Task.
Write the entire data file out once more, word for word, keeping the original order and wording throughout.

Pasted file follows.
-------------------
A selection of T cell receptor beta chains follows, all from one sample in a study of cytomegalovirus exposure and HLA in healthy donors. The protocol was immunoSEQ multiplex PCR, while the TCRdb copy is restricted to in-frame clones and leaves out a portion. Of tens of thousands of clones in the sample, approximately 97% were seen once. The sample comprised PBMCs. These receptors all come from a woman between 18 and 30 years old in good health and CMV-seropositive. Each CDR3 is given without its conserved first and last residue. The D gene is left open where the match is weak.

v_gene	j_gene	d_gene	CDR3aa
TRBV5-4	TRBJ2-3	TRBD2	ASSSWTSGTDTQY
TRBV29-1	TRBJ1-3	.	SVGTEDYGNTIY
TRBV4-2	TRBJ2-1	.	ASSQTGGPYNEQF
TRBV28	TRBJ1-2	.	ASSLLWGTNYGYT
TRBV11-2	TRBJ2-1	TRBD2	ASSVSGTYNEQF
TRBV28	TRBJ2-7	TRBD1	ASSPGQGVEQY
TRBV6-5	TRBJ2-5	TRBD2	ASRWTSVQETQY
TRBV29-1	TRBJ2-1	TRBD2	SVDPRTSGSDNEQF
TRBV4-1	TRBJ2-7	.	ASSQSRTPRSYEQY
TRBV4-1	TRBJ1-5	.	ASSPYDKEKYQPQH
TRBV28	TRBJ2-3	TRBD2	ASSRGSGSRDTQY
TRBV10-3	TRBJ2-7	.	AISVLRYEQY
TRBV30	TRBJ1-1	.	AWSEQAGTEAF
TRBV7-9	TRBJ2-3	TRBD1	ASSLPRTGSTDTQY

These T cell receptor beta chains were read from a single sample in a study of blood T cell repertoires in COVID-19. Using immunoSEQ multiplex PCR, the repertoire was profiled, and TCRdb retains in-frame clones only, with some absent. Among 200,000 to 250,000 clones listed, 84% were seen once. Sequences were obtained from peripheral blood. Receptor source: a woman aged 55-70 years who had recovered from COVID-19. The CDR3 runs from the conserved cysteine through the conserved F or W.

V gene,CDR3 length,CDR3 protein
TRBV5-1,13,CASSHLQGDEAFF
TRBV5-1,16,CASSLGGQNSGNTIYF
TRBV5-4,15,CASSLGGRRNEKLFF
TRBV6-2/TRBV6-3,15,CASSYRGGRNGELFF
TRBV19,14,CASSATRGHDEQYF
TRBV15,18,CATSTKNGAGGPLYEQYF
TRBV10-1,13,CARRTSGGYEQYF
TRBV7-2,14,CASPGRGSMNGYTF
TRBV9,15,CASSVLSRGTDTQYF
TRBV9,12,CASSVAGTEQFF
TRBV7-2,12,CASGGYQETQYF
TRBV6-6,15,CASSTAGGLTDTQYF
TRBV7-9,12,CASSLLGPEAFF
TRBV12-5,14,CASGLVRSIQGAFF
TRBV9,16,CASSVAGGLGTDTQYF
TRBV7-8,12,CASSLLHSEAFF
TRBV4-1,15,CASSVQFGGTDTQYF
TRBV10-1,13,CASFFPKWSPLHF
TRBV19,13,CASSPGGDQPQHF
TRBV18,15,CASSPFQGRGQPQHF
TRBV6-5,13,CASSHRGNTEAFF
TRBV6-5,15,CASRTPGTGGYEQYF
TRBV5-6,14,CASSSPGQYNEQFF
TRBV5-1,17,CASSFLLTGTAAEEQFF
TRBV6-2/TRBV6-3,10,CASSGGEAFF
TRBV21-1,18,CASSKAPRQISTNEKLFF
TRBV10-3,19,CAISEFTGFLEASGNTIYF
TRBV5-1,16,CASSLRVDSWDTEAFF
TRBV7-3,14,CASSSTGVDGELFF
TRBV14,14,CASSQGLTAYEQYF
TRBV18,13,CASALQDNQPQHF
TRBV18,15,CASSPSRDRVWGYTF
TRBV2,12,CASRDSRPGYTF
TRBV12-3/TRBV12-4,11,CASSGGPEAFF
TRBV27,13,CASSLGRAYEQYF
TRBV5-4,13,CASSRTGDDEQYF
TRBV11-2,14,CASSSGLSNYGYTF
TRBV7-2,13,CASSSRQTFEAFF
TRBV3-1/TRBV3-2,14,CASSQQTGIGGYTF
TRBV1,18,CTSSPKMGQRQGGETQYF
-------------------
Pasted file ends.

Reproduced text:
A selection of T cell receptor beta chains follows, all from one sample in a study of cytomegalovirus exposure and HLA in healthy donors. The protocol was immunoSEQ multiplex PCR, while the TCRdb copy is restricted to in-frame clones and leaves out a portion. Of tens of thousands of clones in the sample, approximately 97% were seen once. The sample comprised PBMCs. These receptors all come from a woman between 18 and 30 years old in good health and CMV-seropositive. Each CDR3 is given without its conserved first and last residue. The D gene is left open where the match is weak.

v_gene	j_gene	d_gene	CDR3aa
TRBV5-4	TRBJ2-3	TRBD2	ASSSWTSGTDTQY
TRBV29-1	TRBJ1-3	.	SVGTEDYGNTIY
TRBV4-2	TRBJ2-1	.	ASSQTGGPYNEQF
TRBV28	TRBJ1-2	.	ASSLLWGTNYGYT
TRBV11-2	TRBJ2-1	TRBD2	ASSVSGTYNEQF
TRBV28	TRBJ2-7	TRBD1	ASSPGQGVEQY
TRBV6-5	TRBJ2-5	TRBD2	ASRWTSVQETQY
TRBV29-1	TRBJ2-1	TRBD2	SVDPRTSGSDNEQF
TRBV4-1	TRBJ2-7	.	ASSQSRTPRSYEQY
TRBV4-1	TRBJ1-5	.	ASSPYDKEKYQPQH
TRBV28	TRBJ2-3	TRBD2	ASSRGSGSRDTQY
TRBV10-3	TRBJ2-7	.	AISVLRYEQY
TRBV30	TRBJ1-1	.	AWSEQAGTEAF
TRBV7-9	TRBJ2-3	TRBD1	ASSLPRTGSTDTQY

These T cell receptor beta chains were read from a single sample in a study of blood T cell repertoires in COVID-19. Using immunoSEQ multiplex PCR, the repertoire was profiled, and TCRdb retains in-frame clones only, with some absent. Among 200,000 to 250,000 clones listed, 84% were seen once. Sequences were obtained from peripheral blood. Receptor source: a woman aged 55-70 years who had recovered from COVID-19. The CDR3 runs from the conserved cysteine through the conserved F or W.

V gene,CDR3 length,CDR3 protein
TRBV5-1,13,CASSHLQGDEAFF
TRBV5-1,16,CASSLGGQNSGNTIYF
TRBV5-4,15,CASSLGGRRNEKLFF
TRBV6-2/TRBV6-3,15,CASSYRGGRNGELFF
TRBV19,14,CASSATRGHDEQYF
TRBV15,18,CATSTKNGAGGPLYEQYF
TRBV10-1,13,CARRTSGGYEQYF
TRBV7-2,14,CASPGRGSMNGYTF
TRBV9,15,CASSVLSRGTDTQYF
TRBV9,12,CASSVAGTEQFF
TRBV7-2,12,CASGGYQETQYF
TRBV6-6,15,CASSTAGGLTDTQYF
TRBV7-9,12,CASSLLGPEAFF
TRBV12-5,14,CASGLVRSIQGAFF
TRBV9,16,CASSVAGGLGTDTQYF
TRBV7-8,12,CASSLLHSEAFF
TRBV4-1,15,CASSVQFGGTDTQYF
TRBV10-1,13,CASFFPKWSPLHF
TRBV19,13,CASSPGGDQPQHF
TRBV18,15,CASSPFQGRGQPQHF
TRBV6-5,13,CASSHRGNTEAFF
TRBV6-5,15,CASRTPGTGGYEQYF
TRBV5-6,14,CASSSPGQYNEQFF
TRBV5-1,17,CASSFLLTGTAAEEQFF
TRBV6-2/TRBV6-3,10,CASSGGEAFF
TRBV21-1,18,CASSKAPRQISTNEKLFF
TRBV10-3,19,CAISEFTGFLEASGNTIYF
TRBV5-1,16,CASSLRVDSWDTEAFF
TRBV7-3,14,CASSSTGVDGELFF
TRBV14,14,CASSQGLTAYEQYF
TRBV18,13,CASALQDNQPQHF
TRBV18,15,CASSPSRDRVWGYTF
TRBV2,12,CASRDSRPGYTF
TRBV12-3/TRBV12-4,11,CASSGGPEAFF
TRBV27,13,CASSLGRAYEQYF
TRBV5-4,13,CASSRTGDDEQYF
TRBV11-2,14,CASSSGLSNYGYTF
TRBV7-2,13,CASSSRQTFEAFF
TRBV3-1/TRBV3-2,14,CASSQQTGIGGYTF
TRBV1,18,CTSSPKMGQRQGGETQYF